flowers-3The District of Columbia is considering enacting the Death with Dignity Act (the “Act”) that would allow terminally ill individuals with six months or less to live the ability to receive a lethal dose of medication and end their life.  Several procedural steps lie ahead for the Act now that the D.C. Council has voted to place the Act on the legislative agenda for an upcoming meeting.  However, it is unclear whether there is sufficient support for the Act to be made into law.  Arguments in favor of the Act revolve around giving an individual control over how and when they choose to die, but advocates against the Act are concerned that individuals’ lives will be prematurely terminated. 

The issue once again raises the importance of planning.  Planning for incapacity and planning for death.   Both sides of the death with dignity argument seem to have a common thread involving control, which is exactly what planning gives you.  Planning gives you control over who is in charge of your medical decisions when you are not able to make those decisions. Planning gives you control of whether you want life-prolonging procedures when doctors have certified that nothing more can be done except provide comfort care.  Planning gives you control of how you want to be remembered in those final moments.  Planning gives your family members peace of mind to know that they are truly abiding by your wishes, which in turn may make them feel as if they are in control of the situation.  Planning gives your family time to prepare for a life without you in it and to try to control the emotional turmoil that realization creates.  Ultimately, planning is a gift to yourself to know that that particular item on a lengthy checklist can be crossed off so that you can enjoy life knowing that your end of life is in the best order you can create.  So, regardless of which side of the death with dignity argument you fall, think of the planning that can be done to control your death with dignity. #endoflife #estateplanning #advancedirective #livingwill @deathwdignity @NHDD @bgnthebgn

Proposed Legislation Addresses Thorsen Case

booksAn earlier article talked about the Virginia Supreme Court case of Thorsen, et al. vs. Richmond Society for the Prevention of Cruelty to Animals (RSPCA) that was decided in June of this year.  Thorsen involved an error in the drafting of a Last Will and Testament that resulted in the intended beneficiaries receiving a fraction of what they would have otherwise received.  Those intended beneficiaries sued for legal malpractice.  The Virginia Supreme Court found that a third-party beneficiary who is ‘clearly and definitely’ the intended beneficiary of a contract (even one where no written agreement exists) may sue to enforce its rights derived from the contract even though the third-party beneficiary may not know it is a beneficiary for many years (as is the case in most estate planning documents).  The impact of Thorsen on individual clients and estate planning attorneys was wide spread, although clients may not have directly been aware that they were being impacted.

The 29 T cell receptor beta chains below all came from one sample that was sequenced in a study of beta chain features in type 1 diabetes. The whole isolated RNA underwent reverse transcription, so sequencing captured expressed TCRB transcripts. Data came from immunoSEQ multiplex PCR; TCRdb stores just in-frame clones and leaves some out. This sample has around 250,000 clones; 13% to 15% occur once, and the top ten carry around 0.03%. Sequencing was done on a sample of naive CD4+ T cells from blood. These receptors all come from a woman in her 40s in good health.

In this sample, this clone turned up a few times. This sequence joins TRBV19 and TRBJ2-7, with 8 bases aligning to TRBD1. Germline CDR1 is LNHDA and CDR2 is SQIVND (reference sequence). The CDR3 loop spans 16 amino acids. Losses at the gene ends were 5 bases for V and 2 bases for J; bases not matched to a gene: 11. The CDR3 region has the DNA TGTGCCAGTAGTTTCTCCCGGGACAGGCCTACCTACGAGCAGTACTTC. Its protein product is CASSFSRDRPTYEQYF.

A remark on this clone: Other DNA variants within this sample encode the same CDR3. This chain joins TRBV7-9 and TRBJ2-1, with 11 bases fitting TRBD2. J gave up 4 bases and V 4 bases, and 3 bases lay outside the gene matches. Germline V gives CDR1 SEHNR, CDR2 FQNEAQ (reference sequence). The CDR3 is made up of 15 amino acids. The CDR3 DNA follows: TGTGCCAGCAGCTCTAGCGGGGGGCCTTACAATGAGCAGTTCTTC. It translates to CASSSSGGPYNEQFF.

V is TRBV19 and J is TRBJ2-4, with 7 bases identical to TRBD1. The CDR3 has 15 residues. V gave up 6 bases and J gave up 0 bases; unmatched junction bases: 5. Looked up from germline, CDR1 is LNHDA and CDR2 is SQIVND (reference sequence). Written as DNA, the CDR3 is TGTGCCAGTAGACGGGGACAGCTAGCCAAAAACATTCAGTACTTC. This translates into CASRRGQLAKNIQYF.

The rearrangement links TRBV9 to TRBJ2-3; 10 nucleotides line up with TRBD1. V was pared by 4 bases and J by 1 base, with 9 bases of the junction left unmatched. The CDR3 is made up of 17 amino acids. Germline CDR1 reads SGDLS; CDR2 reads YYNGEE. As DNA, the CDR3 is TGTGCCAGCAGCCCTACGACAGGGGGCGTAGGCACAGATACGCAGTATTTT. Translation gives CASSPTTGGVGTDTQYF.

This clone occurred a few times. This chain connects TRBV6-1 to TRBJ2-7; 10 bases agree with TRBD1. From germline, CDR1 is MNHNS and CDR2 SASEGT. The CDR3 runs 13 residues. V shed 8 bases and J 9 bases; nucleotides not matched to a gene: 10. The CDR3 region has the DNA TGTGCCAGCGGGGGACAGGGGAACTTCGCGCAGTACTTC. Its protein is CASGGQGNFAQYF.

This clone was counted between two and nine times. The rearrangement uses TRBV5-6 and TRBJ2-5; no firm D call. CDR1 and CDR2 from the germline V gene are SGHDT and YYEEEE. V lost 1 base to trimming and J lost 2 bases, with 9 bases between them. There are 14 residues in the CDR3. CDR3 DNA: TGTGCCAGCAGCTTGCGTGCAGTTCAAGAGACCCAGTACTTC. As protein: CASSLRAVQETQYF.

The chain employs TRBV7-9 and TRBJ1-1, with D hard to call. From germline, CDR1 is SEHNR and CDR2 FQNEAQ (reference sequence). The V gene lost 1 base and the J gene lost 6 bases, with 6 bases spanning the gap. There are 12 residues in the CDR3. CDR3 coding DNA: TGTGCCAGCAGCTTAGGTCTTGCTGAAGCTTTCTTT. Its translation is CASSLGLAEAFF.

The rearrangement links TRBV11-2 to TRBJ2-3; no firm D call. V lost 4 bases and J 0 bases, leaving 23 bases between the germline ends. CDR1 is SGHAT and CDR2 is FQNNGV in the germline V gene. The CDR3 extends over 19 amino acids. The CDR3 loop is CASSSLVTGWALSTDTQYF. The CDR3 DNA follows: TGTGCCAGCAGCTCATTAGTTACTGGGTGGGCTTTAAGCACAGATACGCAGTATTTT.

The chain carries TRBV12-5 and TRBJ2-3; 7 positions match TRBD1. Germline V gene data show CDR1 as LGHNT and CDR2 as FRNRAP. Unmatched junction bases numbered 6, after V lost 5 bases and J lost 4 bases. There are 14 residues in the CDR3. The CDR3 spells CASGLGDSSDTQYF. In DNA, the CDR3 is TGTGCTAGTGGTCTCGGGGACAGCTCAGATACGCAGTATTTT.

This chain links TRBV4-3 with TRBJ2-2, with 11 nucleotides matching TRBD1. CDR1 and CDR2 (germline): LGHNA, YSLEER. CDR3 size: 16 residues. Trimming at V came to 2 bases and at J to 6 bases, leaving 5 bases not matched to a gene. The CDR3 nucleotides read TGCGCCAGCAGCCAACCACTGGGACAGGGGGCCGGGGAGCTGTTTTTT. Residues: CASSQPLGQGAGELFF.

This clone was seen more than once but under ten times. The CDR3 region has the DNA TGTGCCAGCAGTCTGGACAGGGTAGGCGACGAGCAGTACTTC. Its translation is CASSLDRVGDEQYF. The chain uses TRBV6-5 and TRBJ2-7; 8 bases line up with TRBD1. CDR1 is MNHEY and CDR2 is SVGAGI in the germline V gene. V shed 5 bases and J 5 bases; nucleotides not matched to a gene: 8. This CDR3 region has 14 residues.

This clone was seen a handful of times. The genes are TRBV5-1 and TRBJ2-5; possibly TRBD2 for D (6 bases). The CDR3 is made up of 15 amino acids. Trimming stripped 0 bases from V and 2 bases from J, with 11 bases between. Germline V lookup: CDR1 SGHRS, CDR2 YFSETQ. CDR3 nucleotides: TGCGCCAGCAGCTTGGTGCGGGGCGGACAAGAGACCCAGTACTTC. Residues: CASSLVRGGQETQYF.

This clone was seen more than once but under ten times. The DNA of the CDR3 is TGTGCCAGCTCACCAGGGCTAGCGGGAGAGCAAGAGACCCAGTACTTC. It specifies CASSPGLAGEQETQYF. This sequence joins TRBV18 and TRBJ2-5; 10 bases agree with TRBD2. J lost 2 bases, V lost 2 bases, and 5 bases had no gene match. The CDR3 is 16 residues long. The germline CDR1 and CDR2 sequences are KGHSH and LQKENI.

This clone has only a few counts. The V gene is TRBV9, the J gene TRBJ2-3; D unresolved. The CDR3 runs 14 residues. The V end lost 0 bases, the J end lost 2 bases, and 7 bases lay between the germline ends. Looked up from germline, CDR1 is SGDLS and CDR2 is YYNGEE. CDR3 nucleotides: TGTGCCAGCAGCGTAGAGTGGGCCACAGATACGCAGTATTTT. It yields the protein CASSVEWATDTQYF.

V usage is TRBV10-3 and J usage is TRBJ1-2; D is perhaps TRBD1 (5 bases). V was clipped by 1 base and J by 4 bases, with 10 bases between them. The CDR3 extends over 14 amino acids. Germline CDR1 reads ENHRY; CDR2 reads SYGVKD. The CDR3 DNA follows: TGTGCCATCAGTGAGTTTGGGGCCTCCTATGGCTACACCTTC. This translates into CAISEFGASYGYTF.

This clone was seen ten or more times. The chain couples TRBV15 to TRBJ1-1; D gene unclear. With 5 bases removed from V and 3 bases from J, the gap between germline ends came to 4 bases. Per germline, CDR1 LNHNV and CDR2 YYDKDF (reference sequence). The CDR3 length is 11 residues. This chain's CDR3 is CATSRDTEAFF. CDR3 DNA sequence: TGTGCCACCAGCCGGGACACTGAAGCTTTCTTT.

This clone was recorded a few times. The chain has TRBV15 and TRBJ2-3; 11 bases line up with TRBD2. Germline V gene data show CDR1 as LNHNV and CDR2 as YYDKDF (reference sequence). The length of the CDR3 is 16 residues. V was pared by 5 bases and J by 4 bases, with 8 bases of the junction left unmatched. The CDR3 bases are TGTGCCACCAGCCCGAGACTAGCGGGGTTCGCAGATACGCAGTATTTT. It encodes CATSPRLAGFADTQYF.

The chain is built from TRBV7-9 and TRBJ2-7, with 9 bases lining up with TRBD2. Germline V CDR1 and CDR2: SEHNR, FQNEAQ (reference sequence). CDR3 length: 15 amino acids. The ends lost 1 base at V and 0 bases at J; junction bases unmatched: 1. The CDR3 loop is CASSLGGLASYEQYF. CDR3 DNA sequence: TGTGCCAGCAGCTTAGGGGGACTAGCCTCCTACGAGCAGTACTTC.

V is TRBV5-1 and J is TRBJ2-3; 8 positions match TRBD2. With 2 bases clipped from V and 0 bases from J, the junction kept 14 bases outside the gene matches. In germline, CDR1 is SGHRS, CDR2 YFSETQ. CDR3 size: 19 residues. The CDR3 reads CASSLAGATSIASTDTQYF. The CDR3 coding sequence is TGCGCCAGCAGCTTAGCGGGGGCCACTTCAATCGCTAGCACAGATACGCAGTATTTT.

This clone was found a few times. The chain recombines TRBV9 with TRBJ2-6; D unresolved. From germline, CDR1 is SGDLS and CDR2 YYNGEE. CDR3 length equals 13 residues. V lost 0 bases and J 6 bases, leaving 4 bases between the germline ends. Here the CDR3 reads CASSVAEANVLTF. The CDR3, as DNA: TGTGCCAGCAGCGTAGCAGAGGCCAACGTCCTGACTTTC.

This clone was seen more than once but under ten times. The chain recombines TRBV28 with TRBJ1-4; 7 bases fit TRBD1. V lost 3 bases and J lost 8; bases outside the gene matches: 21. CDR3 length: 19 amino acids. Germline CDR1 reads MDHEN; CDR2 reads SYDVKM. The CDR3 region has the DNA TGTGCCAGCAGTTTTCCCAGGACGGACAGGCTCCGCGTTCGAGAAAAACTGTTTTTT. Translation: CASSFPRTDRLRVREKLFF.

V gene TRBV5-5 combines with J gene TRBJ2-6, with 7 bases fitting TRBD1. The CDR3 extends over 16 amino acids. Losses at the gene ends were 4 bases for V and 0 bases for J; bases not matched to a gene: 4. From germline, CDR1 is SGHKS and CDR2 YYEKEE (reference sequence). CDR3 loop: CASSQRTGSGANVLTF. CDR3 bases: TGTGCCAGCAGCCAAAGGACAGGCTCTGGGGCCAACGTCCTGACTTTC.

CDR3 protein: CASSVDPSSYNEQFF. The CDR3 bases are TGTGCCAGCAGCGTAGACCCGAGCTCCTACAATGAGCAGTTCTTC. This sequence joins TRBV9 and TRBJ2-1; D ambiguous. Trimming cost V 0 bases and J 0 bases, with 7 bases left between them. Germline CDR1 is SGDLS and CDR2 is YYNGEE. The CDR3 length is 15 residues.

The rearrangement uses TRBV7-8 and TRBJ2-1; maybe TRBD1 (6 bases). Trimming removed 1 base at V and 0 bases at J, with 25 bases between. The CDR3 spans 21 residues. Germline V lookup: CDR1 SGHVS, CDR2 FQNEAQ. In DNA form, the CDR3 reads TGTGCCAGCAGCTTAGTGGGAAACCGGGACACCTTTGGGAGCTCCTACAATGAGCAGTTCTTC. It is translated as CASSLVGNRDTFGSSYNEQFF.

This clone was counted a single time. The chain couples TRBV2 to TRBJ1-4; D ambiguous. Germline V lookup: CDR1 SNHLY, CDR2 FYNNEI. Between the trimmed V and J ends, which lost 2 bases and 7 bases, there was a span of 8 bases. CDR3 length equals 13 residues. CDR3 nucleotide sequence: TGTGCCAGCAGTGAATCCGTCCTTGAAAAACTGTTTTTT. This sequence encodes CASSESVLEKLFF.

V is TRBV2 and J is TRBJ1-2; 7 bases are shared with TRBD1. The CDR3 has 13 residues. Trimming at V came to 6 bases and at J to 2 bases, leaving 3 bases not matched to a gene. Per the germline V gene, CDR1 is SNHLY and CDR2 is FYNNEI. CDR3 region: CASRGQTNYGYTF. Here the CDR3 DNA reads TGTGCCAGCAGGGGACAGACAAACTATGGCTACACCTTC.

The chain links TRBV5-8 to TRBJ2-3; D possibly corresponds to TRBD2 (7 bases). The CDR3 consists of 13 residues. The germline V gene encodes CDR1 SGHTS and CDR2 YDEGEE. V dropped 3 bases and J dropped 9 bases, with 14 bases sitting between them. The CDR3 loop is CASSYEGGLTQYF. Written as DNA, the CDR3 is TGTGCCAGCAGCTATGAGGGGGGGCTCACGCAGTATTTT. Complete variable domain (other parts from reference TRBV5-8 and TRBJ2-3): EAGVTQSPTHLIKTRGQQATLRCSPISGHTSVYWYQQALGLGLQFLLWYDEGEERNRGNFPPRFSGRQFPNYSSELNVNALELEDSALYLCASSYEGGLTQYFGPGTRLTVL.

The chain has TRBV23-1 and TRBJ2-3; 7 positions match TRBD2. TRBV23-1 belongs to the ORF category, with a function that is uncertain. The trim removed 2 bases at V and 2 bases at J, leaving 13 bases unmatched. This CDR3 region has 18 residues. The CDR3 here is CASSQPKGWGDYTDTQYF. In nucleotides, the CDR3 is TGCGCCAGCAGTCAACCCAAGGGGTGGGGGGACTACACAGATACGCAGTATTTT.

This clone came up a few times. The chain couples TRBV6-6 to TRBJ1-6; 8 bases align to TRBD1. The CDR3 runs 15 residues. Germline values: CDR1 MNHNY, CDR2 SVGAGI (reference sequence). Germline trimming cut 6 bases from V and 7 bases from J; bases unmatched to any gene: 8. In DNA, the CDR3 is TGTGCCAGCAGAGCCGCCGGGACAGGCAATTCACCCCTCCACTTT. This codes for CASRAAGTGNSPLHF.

Now, as was suggested would be the case, proposed legislation will be presented to the Virginia General Assembly in the 2017 Session that will look to address the concerns raised as of a result of the Thorsen case.  In particular, a proposed amendment to Section 64.2-520 of the Virginia Code would clarify that an action for damages based on legal malpractice involving an estate plan “shall accrue upon completion of the representation in which the malpractice occurred.”  Furthermore, only the individual client, his or her legal representative (in the case of incapacity) or the personal representative or trustee (in the case of death) can bring the action.  The action for damages must be brought “within five years after the cause of action accrues”.  The proposed legislation, if passed, would not take effect until July 1, 2017.

Furthermore, a new statute (Section 64.2-404.1) is being proposed that would allow for the court to reform a Last Will and Testament to reflect the individual client’s intentions, provided clear and convincing evidence of intent are presented and the terms were impacted by a mistake of fact or law.  This new statute would also permit reformation of a Last Will and Testament to achieve an individual client’s tax objectives.  The reformation action must be filed within one year of date of death and notice must be provided to all interested parties.  The proposed legislation, if passed, would take effect on July 1, 2017.

Ultimately, the proposed legislation is meant to apply similar rules to wills that are currently applied to trusts under the Uniform Trust Code.  The expectation is that by passing these statutes, the overall chilling impact the Thorsen case had on the estate planning process is overcome, and attorneys and clients can return to having an attorney-client relationship without having to watch out for disgruntled beneficiaries.  The estate planning process can be difficult enough for individuals to begin without having both the attorney and the client leery of unintended consequences.  However, at this juncture, only time will tell whether the General Assembly passes the legislation.  #estateplanning #estateadministration #Thorsen @bgnthebgn